The fight for China’s business jet fleet


There are two fascinating competitions going on in China at the moment. The first is, of course, the Winter Olympic curling. Chess on ice. With brooms.

And then there is the fight for the country’s business jets.

As you know, demand for pre-owned aircraft is outstripping the global supply. AMSTAT says that just 3.5% of the pre-owned fleet is available. But Greater China is one market where there are – and have been – a significant number of owners looking to sell. Because the Chinese fleet grew quickly from 2012 these are mainly young, large-cabin aircraft.

At the end of 2020 Asian Sky Group estimated that the Mainland China fleet consisted of 342 aircraft – with another 132 in Hong Kong and Taiwan. Brokers estimate that as many as 100 aircraft may have left the mainland China fleet in 2021 alone.

“It is hard to tell – as it includes aircraft on the US registry – but the few aircraft that have moved to the country have not made up for the many that have left,” says David Dixon, president of Jetcraft Asia, and author of I Sell Aircraft.

Paul Jebely, global head of asset finance at law firm Withers in Hong Kong agrees: “Undoubtedly, there are more private aircraft leaving the Chinese fleet than entering. The vast majority of our Chinese deals over the past 24 months have featured outbound aircraft. That said, especially if you include Hong Kong, then you will note that there has also been a not-insignificant number of new aircraft ordered or delivered during this period.”

As always, owners are selling for a variety of reasons. Property companies have been hit by a big fall in demand and restrictions on borrowing. Evergrande – once the country’s second largest developer – has sold multiple aircraft. Both local and international banks have also had to repossess aircraft from some customers.

Some owners also feel that owning an aircraft is risky. They are worried about President Xi Jinping’s Common Prosperity policy. The president says the policy is about narrowing a widening wealth gap, not punishing the rich. “The common prosperity we desire is not egalitarianism. We will first make the pie bigger and then divide it properly through reasonable institutional arrangements. As a rising tide lifts all boats, everyone will get a fair share from development,” said Xi at last month’s World Economic Forum.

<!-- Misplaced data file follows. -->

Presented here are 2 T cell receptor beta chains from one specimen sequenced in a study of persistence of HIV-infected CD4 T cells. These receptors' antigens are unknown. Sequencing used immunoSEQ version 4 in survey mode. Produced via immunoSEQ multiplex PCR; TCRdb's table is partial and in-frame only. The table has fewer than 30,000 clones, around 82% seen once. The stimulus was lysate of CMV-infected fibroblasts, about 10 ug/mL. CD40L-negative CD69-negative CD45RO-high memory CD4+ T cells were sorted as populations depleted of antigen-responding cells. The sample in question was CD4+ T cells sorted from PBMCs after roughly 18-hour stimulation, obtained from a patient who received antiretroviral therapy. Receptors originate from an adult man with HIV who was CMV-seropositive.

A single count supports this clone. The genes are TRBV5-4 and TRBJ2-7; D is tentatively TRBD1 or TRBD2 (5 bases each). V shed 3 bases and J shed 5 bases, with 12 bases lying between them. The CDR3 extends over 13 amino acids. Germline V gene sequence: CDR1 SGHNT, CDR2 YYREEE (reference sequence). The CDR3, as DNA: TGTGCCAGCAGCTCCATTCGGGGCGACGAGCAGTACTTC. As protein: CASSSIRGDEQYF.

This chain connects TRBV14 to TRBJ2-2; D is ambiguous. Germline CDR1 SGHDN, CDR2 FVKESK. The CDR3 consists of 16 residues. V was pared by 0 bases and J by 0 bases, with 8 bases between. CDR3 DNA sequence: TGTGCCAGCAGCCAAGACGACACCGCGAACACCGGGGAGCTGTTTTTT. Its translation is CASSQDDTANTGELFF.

“Common prosperity is a massive issue and we are seeing people sell aircraft because they do not want to draw attention to themselves. It is also stopping new people from buying aircraft,” says one consultant.

Xi is expected to be appointed for a third term.“It would be lazy for people in our industry to think that Xi’s common prosperity doctrine and private jets are mutually exclusive. They are not, especially when you consider that Xi has repeatedly warned against falling into ‘the welfarist trap of encouraging the lazy’,” says Jebely. “The clearly stated objective of Xi’s doctrine is actually to reduce political polarisation and rampant populism, and not to somehow reverse Deng’s ‘To get rich is glorious’ doctrine which has become totally pervasive in Chinese culture over decades. They will keep getting rich and keep buying jets, just not at this very moment in the same way they have in the recent past.”

Xi’s policies have hit some industries – particularly technology, entertainment, and hospitality – hard. Casinos – many of which had aircraft – had already been hit by the crackdown on corruption before Covid travel restrictions were introduced.

This is all creating opportunities for bold dealers “To be competitive you have to go in with funding and take calculated risks,” says Alireza Ittihadieh, President & CEO at Freestream Aircraft. Freestream has bought and sold more than 20 aircraft from Greater China in the last two years. “It is not a market for pure brokers or cowboys.”

After buying an aircraft, Freestream then takes it to a manufacturer authorised service centre for an inspection and re-registers it in the US. “We don’t start marketing the aircraft until it has had a premium survey,” he says.

Jetcraft’s Dixon agrees: “There is a huge advantage for brokers with funding in place who can prove to Chinese sellers that they can get the deal done.”

As demand for aircraft worldwide grows, the competition for aircraft in China has become even stronger. “There is a bit of a feeding frenzy,” says Dixon.

Like other markets, Chinese sellers are becoming more demanding. Some dealers are now buying without pre-buy inspections. “You won’t always get a pre-purchase inspection. It is madness to buy without the minimum of at least an engine borescope and a test flight,” says Ittihadieh. “But there are people who are buying without either – even when aircraft have not flown for years. Sometimes it will work out and sometimes it will be financial suicide.”

Dixon agrees that dealers need to be careful. “It is a tough environment and not all aircraft are hangered so mistakes can be costly,” says Dixon. “But, one positive, is that foreign buyers are now a lot less concerned about Asian based aircraft. It has taken years for this to happen and is a real benefit that the Asian business jet market can build to its advantage.”

Supply is also starting to dry up. “Many of the good aircraft have now been bought or are now under offer but there are still a few more challenging opportunities,” says Hamish Harding, chairman of Action Aviation. “But we are happy to take the risks and invest in what will be great aircraft for the next owner.”

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